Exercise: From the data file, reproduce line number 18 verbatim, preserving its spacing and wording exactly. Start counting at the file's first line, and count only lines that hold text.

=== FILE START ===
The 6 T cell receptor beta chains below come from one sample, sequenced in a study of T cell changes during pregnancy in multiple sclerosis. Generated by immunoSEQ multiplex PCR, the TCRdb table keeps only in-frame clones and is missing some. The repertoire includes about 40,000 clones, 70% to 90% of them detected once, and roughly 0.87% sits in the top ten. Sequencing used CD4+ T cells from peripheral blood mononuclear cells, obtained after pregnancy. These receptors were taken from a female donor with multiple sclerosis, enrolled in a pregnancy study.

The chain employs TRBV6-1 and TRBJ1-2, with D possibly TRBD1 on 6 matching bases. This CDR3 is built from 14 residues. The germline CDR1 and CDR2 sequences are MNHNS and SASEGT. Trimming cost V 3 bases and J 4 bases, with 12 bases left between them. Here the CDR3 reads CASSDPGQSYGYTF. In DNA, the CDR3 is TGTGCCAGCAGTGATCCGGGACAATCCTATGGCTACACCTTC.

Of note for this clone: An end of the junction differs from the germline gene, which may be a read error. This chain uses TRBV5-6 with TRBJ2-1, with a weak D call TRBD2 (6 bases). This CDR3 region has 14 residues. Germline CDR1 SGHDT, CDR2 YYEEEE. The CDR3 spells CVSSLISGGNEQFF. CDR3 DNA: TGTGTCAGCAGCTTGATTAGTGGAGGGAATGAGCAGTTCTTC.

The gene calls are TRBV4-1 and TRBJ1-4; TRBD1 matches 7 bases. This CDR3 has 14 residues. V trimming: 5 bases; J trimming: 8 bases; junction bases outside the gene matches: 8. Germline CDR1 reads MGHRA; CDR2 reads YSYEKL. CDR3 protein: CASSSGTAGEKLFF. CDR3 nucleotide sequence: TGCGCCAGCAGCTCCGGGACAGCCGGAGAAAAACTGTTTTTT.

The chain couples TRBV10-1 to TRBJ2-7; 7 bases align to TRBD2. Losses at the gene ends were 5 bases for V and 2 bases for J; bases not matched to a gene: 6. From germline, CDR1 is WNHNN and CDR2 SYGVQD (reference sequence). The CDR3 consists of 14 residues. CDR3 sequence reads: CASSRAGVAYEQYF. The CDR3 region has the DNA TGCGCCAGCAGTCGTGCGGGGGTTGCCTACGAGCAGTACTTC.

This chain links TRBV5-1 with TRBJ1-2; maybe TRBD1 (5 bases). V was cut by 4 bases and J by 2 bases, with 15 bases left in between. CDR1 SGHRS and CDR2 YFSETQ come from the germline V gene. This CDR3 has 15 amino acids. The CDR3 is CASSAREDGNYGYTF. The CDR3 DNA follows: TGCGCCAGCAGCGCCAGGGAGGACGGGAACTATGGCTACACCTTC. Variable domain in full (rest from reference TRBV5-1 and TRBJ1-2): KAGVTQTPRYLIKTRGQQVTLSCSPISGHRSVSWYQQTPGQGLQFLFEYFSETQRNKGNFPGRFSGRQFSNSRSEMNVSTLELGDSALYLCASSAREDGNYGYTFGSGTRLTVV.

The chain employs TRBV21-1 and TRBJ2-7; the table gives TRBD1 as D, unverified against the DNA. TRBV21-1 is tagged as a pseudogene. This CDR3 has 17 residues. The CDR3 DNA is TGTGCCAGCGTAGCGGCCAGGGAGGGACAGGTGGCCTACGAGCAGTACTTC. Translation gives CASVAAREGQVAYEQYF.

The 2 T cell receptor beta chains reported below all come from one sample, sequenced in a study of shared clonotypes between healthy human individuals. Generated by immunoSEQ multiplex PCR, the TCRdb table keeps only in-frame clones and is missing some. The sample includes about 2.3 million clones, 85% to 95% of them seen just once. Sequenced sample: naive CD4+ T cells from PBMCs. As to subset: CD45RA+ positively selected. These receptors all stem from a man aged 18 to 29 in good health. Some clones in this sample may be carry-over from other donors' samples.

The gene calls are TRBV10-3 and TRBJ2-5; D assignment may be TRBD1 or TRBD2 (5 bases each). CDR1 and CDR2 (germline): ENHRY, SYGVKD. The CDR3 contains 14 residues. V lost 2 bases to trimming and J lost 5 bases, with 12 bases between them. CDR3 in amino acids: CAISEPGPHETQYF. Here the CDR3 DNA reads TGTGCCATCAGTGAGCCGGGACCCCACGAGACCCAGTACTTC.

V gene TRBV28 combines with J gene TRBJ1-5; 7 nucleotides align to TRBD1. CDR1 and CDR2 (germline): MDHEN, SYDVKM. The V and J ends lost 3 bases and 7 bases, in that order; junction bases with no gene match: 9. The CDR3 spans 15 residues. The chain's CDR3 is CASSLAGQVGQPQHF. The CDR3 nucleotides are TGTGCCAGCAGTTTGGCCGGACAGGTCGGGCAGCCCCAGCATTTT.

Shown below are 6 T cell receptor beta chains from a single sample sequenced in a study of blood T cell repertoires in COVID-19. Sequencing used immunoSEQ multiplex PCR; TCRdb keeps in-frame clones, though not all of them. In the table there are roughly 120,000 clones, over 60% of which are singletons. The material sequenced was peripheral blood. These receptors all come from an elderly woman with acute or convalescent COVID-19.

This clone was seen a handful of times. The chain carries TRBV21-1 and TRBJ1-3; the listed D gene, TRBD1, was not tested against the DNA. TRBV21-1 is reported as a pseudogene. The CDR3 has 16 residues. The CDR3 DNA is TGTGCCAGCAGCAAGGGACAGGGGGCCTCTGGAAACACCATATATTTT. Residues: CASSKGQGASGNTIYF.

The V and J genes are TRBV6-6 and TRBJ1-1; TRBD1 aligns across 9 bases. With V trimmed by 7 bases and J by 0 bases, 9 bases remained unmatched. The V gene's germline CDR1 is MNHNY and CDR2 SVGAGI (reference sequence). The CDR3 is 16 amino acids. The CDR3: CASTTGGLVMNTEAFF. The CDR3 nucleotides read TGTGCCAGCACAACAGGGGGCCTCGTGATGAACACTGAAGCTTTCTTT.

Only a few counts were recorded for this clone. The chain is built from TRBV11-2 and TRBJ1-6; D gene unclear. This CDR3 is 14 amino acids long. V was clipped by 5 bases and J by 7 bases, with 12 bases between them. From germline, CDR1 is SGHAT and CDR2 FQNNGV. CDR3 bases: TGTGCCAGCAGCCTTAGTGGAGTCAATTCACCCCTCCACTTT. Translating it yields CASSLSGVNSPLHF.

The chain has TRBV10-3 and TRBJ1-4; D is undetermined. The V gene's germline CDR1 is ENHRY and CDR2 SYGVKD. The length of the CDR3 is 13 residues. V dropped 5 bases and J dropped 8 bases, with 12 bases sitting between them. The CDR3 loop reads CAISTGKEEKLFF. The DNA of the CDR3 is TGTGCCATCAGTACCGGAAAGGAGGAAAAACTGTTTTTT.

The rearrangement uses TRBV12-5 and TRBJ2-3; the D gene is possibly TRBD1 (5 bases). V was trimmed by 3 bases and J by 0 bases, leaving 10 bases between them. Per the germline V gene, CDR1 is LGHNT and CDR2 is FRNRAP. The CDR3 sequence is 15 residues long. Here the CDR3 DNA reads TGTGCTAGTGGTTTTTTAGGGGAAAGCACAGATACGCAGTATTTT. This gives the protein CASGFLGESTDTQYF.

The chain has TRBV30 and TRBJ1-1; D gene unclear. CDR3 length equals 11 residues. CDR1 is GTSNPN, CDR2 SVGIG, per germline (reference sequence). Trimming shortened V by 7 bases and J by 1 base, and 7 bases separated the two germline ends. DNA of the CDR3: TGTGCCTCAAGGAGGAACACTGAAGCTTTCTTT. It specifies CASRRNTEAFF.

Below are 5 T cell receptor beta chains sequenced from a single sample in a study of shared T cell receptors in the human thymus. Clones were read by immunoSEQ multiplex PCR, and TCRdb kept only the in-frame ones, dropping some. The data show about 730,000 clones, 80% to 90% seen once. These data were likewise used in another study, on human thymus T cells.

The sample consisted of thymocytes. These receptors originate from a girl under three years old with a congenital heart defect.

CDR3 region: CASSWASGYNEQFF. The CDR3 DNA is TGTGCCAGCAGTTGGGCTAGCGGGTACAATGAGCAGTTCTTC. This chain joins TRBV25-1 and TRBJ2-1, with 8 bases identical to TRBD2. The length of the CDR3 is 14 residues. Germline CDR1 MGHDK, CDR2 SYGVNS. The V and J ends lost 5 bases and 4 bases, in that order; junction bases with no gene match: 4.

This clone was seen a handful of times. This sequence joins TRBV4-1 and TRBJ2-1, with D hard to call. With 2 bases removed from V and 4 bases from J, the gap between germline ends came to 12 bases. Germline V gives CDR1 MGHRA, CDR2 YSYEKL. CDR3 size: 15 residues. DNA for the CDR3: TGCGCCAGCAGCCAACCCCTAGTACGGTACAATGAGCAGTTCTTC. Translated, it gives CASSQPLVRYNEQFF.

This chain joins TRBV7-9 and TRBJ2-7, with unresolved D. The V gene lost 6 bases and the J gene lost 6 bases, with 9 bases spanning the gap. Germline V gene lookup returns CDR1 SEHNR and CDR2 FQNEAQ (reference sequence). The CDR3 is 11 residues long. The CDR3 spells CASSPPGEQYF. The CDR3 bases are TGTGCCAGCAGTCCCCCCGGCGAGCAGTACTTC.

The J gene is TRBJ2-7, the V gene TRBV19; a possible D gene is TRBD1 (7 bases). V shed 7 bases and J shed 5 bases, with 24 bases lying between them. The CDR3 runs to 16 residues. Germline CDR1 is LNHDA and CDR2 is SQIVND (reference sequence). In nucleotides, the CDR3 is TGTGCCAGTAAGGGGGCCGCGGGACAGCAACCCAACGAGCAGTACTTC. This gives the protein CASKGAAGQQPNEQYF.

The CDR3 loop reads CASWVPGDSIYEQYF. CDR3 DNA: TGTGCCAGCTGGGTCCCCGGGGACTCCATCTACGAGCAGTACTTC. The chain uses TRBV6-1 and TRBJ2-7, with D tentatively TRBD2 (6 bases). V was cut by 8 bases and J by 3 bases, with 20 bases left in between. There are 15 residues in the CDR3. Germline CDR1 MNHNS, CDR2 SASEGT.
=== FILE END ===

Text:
Below are 5 T cell receptor beta chains sequenced from a single sample in a study of shared T cell receptors in the human thymus. Clones were read by immunoSEQ multiplex PCR, and TCRdb kept only the in-frame ones, dropping some. The data show about 730,000 clones, 80% to 90% seen once. These data were likewise used in another study, on human thymus T cells.